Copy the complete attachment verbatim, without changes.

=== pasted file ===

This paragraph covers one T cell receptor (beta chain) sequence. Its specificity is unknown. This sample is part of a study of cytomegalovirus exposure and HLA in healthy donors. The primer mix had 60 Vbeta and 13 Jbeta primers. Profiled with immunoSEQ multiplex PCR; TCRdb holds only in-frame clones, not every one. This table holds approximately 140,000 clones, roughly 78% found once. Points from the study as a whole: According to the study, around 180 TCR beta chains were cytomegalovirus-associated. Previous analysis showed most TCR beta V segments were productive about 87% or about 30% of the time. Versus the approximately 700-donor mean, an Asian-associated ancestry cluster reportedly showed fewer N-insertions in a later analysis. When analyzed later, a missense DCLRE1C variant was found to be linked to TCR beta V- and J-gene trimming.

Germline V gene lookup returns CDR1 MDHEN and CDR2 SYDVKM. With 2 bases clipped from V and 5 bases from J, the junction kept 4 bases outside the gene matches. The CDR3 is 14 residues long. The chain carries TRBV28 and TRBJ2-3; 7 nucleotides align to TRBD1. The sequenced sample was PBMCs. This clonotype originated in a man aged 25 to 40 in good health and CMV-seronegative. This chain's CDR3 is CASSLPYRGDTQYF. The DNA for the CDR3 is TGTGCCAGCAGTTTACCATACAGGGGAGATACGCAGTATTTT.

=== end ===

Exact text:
This paragraph covers one T cell receptor (beta chain) sequence. Its specificity is unknown. This sample is part of a study of cytomegalovirus exposure and HLA in healthy donors. The primer mix had 60 Vbeta and 13 Jbeta primers. Profiled with immunoSEQ multiplex PCR; TCRdb holds only in-frame clones, not every one. This table holds approximately 140,000 clones, roughly 78% found once. Points from the study as a whole: According to the study, around 180 TCR beta chains were cytomegalovirus-associated. Previous analysis showed most TCR beta V segments were productive about 87% or about 30% of the time. Versus the approximately 700-donor mean, an Asian-associated ancestry cluster reportedly showed fewer N-insertions in a later analysis. When analyzed later, a missense DCLRE1C variant was found to be linked to TCR beta V- and J-gene trimming.

Germline V gene lookup returns CDR1 MDHEN and CDR2 SYDVKM. With 2 bases clipped from V and 5 bases from J, the junction kept 4 bases outside the gene matches. The CDR3 is 14 residues long. The chain carries TRBV28 and TRBJ2-3; 7 nucleotides align to TRBD1. The sequenced sample was PBMCs. This clonotype originated in a man aged 25 to 40 in good health and CMV-seronegative. This chain's CDR3 is CASSLPYRGDTQYF. The DNA for the CDR3 is TGTGCCAGCAGTTTACCATACAGGGGAGATACGCAGTATTTT.